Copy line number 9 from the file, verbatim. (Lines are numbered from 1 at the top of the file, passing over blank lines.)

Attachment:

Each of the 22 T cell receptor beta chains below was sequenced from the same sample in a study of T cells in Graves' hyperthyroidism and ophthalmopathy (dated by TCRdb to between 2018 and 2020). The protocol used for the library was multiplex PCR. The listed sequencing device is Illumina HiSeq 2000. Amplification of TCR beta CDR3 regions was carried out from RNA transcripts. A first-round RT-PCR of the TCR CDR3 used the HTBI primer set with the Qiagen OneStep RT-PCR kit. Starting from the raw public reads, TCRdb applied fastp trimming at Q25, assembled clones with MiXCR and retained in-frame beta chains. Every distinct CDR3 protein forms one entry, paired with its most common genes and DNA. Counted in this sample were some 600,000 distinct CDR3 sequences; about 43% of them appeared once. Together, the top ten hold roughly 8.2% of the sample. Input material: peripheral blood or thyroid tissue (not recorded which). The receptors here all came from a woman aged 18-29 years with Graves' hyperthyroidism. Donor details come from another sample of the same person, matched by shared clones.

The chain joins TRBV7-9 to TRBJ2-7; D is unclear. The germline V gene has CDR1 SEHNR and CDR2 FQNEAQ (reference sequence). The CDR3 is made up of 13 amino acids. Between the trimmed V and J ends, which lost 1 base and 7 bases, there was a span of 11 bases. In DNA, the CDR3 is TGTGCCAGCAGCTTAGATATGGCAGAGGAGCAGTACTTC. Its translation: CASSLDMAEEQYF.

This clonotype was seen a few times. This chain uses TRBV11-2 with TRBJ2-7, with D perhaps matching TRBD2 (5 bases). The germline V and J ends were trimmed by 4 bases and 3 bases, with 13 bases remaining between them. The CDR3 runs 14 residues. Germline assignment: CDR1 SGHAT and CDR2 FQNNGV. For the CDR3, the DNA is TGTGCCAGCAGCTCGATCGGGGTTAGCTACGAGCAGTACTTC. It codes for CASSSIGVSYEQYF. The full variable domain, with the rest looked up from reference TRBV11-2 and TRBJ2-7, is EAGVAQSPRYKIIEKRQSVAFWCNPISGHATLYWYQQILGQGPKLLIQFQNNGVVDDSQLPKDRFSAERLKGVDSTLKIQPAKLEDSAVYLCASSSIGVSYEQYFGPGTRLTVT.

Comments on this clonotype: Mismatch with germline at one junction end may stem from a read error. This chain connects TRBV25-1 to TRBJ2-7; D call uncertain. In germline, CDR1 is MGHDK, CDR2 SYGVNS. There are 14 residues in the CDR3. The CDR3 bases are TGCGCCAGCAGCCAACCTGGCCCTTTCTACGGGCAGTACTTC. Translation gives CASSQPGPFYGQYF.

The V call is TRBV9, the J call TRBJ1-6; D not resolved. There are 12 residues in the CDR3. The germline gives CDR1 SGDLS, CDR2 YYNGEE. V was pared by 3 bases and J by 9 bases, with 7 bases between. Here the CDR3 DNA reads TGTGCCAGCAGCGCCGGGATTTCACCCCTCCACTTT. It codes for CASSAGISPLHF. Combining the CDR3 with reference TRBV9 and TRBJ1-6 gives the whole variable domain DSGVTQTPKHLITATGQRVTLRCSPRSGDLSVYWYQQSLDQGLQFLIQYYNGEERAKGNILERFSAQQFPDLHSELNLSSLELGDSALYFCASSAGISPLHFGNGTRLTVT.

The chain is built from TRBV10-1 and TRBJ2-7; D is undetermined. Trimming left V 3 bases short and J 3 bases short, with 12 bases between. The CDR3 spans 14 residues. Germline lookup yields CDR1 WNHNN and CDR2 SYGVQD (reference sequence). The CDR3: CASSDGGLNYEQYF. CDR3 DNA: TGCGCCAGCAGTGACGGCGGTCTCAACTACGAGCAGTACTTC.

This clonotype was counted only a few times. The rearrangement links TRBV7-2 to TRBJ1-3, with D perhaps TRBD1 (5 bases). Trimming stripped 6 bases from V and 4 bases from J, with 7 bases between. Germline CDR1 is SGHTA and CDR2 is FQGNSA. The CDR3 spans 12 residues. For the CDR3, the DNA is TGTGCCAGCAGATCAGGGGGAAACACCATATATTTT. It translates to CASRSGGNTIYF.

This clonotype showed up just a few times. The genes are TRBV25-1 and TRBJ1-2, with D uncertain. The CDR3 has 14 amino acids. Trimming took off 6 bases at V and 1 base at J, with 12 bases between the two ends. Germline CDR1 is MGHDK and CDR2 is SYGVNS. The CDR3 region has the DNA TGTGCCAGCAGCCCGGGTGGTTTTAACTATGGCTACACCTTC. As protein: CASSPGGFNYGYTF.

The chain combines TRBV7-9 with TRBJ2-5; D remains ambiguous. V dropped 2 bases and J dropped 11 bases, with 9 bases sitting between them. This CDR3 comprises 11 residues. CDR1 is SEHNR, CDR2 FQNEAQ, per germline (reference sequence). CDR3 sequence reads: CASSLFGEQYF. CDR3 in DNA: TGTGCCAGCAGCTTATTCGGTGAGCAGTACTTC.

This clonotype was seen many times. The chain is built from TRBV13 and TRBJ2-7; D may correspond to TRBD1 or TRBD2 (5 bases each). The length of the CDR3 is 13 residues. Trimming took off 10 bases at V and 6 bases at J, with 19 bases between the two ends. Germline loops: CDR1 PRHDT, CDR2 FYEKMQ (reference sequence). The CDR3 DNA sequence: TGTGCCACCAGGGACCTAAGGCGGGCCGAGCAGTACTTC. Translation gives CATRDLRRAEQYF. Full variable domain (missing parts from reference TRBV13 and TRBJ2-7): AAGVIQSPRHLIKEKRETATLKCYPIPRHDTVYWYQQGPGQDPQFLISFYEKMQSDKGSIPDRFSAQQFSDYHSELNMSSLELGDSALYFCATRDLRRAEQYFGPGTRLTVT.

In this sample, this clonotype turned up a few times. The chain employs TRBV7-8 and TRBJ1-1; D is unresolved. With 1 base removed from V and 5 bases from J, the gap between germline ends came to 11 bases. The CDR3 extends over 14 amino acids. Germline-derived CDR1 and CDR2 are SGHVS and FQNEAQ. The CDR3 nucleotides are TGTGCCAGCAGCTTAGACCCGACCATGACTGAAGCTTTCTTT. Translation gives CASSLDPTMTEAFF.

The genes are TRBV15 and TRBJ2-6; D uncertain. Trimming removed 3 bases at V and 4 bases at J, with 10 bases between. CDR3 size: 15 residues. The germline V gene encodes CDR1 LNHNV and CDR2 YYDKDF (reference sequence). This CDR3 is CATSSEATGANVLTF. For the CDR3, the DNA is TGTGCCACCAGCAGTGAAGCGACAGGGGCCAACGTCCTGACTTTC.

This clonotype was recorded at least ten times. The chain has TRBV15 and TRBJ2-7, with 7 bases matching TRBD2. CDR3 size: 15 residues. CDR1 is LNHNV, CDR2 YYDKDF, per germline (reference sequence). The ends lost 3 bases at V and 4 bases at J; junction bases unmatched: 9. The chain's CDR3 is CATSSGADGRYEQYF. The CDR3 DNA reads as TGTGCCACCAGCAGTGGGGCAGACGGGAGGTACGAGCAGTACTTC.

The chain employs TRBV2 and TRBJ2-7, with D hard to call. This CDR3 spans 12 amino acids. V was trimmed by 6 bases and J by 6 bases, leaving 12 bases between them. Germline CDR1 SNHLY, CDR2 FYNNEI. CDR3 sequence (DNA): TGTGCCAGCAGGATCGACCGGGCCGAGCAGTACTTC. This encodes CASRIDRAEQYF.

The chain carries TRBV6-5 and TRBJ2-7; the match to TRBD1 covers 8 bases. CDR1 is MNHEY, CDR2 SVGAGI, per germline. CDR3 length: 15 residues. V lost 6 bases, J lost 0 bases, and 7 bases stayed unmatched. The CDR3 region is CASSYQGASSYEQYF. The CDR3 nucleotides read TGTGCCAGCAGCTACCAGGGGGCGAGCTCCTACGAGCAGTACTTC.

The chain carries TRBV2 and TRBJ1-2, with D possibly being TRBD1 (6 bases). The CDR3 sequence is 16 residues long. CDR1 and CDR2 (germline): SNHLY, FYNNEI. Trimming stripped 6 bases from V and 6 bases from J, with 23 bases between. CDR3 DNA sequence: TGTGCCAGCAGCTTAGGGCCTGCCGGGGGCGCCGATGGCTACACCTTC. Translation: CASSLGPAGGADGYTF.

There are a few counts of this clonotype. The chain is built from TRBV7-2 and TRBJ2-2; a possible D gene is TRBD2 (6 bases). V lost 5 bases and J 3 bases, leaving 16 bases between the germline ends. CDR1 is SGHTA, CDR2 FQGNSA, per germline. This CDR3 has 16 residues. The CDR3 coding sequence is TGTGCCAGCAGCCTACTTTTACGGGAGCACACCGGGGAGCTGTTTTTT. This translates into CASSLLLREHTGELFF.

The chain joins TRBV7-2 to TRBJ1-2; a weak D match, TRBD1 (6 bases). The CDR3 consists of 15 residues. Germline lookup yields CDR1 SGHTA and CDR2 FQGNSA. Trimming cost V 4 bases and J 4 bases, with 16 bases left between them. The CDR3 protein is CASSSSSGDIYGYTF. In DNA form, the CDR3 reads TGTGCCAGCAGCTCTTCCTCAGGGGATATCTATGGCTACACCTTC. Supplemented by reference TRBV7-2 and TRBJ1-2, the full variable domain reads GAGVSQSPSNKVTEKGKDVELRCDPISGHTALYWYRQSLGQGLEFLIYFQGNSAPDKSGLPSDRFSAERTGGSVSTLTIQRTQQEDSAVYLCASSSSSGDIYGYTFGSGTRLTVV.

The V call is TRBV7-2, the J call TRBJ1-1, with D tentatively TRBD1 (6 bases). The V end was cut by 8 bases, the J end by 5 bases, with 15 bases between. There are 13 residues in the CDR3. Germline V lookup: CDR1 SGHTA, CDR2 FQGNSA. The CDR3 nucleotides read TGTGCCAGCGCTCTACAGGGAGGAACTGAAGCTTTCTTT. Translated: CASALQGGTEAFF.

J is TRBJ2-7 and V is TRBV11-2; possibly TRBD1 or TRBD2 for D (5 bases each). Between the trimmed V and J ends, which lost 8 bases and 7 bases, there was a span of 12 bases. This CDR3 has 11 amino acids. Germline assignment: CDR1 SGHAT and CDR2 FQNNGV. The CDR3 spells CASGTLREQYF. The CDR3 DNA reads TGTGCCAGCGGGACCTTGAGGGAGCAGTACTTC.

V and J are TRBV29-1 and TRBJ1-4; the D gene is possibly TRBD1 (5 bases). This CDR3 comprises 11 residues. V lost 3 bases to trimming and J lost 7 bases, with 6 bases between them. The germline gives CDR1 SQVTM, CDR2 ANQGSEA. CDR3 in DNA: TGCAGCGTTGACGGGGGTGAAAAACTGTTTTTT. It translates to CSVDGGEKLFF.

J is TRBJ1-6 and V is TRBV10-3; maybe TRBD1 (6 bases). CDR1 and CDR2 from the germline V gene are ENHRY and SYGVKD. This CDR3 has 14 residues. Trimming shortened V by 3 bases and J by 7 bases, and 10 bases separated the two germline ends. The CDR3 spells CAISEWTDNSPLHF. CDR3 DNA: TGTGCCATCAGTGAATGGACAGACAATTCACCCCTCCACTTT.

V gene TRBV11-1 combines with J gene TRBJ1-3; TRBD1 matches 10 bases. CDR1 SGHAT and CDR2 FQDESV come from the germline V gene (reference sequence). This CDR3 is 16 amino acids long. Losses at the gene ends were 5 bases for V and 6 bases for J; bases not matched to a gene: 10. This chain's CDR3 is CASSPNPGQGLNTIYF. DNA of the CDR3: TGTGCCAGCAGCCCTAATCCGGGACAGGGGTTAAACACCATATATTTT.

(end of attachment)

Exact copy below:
The chain combines TRBV7-9 with TRBJ2-5; D remains ambiguous. V dropped 2 bases and J dropped 11 bases, with 9 bases sitting between them. This CDR3 comprises 11 residues. CDR1 is SEHNR, CDR2 FQNEAQ, per germline (reference sequence). CDR3 sequence reads: CASSLFGEQYF. CDR3 in DNA: TGTGCCAGCAGCTTATTCGGTGAGCAGTACTTC.